The World Health Organization issued new guidelines on Tuesday for antibiotic use in food-producing animals, and points to Namibia as a successful model for raising livestock without them.
The new guidelines are part of an overall effort to combat the rise of antibiotic resistance, since food animals are a key source of antibiotic exposure and in some nations account for 80 percent of the consumption. It’s also a growing problem as more people turn to animal-based foods in their diets.
“A lack of effective antibiotics is as serious a security threat as a sudden and deadly disease outbreak,” said Dr Tedros Adhanom Ghebreyesus, Director-General of WHO. “Strong, sustained action across all sectors is vital if we are to turn back the tide of antimicrobial resistance and keep the world safe.”
To that end, WHO put the spotlight on Namibia, where the use of hormones and antibiotics in the beef industry has been banned since 1991.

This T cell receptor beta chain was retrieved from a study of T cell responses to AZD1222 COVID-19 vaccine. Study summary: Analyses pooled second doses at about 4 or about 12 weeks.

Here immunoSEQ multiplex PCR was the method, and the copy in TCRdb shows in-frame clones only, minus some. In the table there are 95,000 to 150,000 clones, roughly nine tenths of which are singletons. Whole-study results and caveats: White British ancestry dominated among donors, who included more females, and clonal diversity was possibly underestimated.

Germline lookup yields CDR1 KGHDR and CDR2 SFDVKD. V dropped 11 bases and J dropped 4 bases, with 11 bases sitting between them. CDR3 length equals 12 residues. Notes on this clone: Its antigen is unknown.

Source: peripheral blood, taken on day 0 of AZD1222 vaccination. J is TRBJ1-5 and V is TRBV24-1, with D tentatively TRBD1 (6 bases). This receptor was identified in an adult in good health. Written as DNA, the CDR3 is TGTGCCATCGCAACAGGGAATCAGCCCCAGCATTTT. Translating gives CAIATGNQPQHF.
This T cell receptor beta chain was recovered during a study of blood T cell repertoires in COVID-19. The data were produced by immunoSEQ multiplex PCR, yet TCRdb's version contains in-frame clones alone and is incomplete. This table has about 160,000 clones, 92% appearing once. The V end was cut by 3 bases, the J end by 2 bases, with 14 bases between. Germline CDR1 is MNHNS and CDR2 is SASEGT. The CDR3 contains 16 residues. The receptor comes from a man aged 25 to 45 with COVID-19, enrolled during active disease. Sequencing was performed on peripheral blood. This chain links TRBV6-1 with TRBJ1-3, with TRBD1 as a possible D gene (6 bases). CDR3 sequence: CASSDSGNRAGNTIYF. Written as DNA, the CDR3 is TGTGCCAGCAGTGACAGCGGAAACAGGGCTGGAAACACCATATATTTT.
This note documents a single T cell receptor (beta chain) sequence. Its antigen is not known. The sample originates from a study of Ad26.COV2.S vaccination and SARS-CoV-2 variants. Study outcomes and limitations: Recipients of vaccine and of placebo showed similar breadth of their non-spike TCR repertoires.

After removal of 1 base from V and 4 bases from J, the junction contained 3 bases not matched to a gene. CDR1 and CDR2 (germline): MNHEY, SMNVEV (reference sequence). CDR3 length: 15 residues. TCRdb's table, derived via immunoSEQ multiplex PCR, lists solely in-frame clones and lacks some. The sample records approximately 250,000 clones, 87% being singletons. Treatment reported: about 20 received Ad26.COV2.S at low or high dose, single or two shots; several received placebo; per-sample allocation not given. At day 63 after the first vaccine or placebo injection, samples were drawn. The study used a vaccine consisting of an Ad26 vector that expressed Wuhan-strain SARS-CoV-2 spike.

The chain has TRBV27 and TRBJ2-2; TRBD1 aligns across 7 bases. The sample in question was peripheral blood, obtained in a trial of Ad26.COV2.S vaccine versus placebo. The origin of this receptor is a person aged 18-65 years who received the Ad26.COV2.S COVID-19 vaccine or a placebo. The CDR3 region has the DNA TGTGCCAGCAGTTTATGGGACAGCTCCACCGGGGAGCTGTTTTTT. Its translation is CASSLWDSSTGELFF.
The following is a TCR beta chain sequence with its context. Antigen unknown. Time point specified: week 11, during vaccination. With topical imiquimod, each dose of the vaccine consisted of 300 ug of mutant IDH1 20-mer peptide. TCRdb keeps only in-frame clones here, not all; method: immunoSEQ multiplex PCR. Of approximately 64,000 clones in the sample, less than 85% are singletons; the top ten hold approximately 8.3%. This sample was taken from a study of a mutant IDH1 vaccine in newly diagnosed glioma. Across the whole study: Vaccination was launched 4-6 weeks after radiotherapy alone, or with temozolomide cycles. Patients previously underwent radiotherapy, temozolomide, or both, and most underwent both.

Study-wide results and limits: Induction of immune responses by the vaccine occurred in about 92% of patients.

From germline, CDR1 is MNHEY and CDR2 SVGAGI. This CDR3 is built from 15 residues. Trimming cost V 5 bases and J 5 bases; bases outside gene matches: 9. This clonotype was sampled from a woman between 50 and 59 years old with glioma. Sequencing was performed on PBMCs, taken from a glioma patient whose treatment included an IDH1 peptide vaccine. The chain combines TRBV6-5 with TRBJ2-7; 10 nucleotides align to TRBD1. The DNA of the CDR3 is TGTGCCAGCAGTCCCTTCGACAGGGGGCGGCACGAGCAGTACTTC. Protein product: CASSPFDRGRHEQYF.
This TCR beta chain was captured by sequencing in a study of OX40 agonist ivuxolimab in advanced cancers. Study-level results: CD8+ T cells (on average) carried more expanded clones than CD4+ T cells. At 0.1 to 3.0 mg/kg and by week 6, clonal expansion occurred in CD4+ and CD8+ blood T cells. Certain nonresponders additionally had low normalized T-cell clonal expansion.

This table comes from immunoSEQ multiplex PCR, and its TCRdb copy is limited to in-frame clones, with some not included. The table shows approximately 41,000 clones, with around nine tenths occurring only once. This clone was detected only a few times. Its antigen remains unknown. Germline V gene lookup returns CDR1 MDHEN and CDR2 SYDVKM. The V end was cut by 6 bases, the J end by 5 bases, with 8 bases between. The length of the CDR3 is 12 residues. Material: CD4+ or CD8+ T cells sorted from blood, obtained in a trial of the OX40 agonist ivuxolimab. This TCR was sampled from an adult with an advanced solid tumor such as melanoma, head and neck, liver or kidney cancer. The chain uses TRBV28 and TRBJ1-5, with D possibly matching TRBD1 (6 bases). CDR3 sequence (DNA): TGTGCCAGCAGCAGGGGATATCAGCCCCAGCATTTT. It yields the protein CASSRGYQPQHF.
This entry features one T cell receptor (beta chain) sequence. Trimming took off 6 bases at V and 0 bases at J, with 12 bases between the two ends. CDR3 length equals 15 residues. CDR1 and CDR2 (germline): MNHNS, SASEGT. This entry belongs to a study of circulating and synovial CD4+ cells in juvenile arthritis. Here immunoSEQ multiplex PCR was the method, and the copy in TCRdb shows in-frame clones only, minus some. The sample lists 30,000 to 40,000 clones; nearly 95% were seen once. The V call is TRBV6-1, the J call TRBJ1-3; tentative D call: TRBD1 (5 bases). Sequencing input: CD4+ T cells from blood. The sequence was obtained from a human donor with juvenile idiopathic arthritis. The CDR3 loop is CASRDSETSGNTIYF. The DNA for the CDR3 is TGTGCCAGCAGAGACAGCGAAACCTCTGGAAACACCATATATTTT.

“We are allowed to administer antibiotics to treat bacterial disease but not for prevention, and we do it only with a prescription from a veterinarian,” explained Rosa Katjivena, quality assurance executive of the Meat Corporation of Namibia. “The health risks are our biggest concern because the overuse of antibiotics leads to the development of ‘superbugs’ (antibiotic-resistant bacteria).”
Those superbugs present an emerging global public health crisis, and there are few options so far to replace the antibiotics to which they’ve become resistant. A study published Tuesday in Lancet Planetary Health found that antibiotic-resistant bacteria found in food animals was reduced by up to 39 percent when antibiotic use in farming was restricted.
WHO says healthy animals should only receive antibiotics to prevent disease already diagnosed in the same flock, herd, or fish population. Testing should come before antibiotics are given, whenever possible, and those used should be from a WHO list that identifies them as least important for human health.
To see the new WHO guidelines, check this link.
Image: Meat Corporation of Namibia